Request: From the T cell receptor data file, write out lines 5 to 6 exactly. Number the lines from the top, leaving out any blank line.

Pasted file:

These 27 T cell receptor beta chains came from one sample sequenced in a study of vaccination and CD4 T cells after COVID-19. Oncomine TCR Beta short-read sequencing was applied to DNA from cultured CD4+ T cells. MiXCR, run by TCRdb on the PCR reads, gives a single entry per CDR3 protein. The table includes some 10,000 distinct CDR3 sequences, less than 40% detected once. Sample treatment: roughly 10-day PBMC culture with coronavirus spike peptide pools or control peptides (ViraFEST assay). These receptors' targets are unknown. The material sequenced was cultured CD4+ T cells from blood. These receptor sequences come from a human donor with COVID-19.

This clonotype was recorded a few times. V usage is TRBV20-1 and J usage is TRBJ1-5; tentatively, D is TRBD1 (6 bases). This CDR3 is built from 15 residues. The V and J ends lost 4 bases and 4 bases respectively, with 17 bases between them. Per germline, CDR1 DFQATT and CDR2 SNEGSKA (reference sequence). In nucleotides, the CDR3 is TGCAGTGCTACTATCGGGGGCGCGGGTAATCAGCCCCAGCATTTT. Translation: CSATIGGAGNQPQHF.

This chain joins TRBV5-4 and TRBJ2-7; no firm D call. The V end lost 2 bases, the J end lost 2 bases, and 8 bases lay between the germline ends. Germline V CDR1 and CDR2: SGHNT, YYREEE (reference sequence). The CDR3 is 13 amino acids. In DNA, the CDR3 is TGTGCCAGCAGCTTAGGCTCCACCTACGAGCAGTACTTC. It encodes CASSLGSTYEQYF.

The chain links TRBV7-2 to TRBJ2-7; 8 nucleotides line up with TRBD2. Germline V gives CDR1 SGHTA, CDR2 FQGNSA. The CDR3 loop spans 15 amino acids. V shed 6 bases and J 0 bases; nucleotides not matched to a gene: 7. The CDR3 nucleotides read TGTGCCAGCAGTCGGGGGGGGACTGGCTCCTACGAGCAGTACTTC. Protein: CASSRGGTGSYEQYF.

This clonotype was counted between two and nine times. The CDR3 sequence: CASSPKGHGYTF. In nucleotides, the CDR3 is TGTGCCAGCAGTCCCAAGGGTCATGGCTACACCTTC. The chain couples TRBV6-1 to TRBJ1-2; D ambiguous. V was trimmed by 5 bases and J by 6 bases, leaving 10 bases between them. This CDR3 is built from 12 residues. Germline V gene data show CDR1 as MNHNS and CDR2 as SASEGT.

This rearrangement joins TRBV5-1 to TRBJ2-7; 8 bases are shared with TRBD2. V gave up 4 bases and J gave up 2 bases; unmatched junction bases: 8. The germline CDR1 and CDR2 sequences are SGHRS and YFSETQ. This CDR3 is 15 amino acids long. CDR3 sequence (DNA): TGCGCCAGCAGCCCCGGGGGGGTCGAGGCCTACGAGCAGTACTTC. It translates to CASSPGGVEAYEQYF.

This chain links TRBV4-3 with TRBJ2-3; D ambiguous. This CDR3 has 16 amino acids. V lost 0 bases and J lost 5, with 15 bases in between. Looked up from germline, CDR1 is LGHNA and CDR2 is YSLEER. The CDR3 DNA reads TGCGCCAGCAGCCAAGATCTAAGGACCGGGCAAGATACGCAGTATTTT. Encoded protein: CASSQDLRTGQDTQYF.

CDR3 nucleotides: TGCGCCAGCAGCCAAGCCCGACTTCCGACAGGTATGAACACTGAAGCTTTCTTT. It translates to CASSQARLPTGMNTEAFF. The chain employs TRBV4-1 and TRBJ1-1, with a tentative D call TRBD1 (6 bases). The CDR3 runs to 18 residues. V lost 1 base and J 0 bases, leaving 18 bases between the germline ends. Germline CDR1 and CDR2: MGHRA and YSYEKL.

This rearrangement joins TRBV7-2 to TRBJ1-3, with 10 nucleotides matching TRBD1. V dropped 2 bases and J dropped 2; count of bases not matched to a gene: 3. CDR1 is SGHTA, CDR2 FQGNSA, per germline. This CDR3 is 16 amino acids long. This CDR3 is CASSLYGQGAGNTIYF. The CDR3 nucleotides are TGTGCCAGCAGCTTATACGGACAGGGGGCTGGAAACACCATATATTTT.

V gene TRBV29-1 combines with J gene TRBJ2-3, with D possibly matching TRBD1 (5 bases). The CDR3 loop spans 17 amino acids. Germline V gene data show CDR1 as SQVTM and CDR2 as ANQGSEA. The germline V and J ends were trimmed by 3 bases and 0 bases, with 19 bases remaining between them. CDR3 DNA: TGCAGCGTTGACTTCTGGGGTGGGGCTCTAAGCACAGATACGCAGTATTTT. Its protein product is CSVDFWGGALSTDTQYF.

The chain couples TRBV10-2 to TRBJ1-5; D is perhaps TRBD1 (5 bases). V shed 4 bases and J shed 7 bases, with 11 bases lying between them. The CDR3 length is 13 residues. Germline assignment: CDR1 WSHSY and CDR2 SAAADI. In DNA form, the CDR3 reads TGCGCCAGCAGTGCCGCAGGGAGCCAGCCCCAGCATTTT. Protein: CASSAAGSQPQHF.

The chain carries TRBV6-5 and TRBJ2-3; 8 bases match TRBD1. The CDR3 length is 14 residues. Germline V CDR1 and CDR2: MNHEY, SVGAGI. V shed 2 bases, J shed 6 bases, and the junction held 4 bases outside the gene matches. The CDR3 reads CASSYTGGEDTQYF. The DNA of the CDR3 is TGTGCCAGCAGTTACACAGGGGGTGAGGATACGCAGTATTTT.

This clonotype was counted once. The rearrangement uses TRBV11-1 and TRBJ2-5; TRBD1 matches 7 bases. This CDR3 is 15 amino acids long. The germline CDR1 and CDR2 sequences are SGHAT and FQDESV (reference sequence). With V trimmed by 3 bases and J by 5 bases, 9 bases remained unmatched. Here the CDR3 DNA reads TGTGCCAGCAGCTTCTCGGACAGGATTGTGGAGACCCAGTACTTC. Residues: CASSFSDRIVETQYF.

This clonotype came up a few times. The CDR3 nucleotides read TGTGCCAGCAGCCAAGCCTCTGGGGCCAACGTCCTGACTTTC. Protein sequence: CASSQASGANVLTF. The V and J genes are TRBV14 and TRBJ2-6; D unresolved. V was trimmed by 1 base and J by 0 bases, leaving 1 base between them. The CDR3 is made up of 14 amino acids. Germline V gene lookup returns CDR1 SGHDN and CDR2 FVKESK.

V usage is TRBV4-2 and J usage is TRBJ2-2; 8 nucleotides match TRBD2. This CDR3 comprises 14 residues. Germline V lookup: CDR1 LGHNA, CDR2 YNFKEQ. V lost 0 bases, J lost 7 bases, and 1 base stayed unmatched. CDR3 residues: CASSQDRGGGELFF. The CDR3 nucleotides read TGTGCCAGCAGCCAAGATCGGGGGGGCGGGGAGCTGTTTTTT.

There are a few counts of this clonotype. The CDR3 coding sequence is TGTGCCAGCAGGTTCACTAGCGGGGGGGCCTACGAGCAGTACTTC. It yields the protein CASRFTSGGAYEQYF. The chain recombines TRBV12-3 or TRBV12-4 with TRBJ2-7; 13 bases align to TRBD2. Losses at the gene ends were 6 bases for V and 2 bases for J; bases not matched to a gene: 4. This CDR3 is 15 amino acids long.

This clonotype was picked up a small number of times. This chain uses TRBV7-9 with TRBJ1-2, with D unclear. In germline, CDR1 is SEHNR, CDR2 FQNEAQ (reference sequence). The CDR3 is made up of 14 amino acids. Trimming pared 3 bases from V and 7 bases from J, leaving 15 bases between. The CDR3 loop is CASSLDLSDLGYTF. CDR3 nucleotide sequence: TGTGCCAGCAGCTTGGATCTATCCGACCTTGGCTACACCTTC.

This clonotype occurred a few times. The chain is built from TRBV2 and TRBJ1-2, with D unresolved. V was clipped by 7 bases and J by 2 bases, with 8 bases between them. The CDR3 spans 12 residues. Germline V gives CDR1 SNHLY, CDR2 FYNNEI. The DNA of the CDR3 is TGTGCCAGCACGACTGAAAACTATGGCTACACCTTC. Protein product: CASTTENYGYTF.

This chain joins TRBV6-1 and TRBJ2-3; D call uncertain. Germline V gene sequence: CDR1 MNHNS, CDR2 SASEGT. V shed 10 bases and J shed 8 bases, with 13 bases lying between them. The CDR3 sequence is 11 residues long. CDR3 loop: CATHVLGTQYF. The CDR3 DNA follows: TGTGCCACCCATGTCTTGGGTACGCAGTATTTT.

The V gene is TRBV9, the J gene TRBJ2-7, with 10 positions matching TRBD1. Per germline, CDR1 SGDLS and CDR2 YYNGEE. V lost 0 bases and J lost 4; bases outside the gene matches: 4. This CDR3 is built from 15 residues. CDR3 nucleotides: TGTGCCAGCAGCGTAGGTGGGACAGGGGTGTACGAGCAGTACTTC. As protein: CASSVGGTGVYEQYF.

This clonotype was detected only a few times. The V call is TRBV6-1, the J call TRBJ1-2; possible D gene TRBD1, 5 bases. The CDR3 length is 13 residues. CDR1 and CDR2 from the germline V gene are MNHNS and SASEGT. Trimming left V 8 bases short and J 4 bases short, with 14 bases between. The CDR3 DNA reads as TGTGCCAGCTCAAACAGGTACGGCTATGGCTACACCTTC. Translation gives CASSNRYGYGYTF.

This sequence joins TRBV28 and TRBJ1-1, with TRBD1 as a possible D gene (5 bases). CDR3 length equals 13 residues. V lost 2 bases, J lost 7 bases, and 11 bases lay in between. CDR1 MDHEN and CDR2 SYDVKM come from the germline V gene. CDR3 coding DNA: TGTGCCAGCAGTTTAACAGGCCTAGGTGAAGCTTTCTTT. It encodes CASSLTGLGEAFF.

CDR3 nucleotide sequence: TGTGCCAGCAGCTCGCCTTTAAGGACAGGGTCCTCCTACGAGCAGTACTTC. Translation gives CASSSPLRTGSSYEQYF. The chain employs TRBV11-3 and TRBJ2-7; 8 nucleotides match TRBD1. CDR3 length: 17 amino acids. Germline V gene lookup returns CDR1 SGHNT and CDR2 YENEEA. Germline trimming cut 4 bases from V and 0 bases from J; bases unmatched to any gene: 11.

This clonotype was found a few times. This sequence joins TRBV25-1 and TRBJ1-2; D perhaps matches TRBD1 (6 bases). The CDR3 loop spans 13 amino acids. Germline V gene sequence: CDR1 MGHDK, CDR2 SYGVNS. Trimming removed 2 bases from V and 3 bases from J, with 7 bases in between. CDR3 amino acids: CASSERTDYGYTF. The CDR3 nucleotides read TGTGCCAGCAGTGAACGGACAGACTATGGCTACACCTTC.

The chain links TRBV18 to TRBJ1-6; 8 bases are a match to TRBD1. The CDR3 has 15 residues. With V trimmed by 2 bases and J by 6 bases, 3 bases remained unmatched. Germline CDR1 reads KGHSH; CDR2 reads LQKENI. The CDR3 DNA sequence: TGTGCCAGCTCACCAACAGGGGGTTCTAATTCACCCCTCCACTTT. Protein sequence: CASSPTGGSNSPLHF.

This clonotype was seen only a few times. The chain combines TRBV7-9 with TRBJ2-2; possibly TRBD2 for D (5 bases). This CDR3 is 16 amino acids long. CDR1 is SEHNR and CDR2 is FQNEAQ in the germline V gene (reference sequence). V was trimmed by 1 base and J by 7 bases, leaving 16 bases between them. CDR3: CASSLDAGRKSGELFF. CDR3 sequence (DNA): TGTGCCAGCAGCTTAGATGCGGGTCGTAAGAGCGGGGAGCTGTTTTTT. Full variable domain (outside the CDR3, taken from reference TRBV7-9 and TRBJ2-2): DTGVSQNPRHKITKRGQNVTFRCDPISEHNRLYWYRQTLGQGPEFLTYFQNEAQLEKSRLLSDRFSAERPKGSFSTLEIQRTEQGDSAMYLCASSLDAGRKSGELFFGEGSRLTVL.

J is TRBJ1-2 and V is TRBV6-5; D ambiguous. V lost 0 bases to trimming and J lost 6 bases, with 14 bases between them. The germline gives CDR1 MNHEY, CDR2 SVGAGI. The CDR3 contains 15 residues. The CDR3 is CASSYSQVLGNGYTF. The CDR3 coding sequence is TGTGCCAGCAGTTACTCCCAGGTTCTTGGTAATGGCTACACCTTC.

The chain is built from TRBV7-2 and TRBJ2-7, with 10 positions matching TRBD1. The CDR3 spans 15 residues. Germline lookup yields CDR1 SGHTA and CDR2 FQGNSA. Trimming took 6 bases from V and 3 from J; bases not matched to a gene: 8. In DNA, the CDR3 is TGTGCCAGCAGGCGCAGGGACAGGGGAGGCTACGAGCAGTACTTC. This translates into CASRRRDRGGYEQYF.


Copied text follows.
This clonotype was counted between two and nine times. The CDR3 sequence: CASSPKGHGYTF. In nucleotides, the CDR3 is TGTGCCAGCAGTCCCAAGGGTCATGGCTACACCTTC. The chain couples TRBV6-1 to TRBJ1-2; D ambiguous. V was trimmed by 5 bases and J by 6 bases, leaving 10 bases between them. This CDR3 is built from 12 residues. Germline V gene data show CDR1 as MNHNS and CDR2 as SASEGT.

This rearrangement joins TRBV5-1 to TRBJ2-7; 8 bases are shared with TRBD2. V gave up 4 bases and J gave up 2 bases; unmatched junction bases: 8. The germline CDR1 and CDR2 sequences are SGHRS and YFSETQ. This CDR3 is 15 amino acids long. CDR3 sequence (DNA): TGCGCCAGCAGCCCCGGGGGGGTCGAGGCCTACGAGCAGTACTTC. It translates to CASSPGGVEAYEQYF.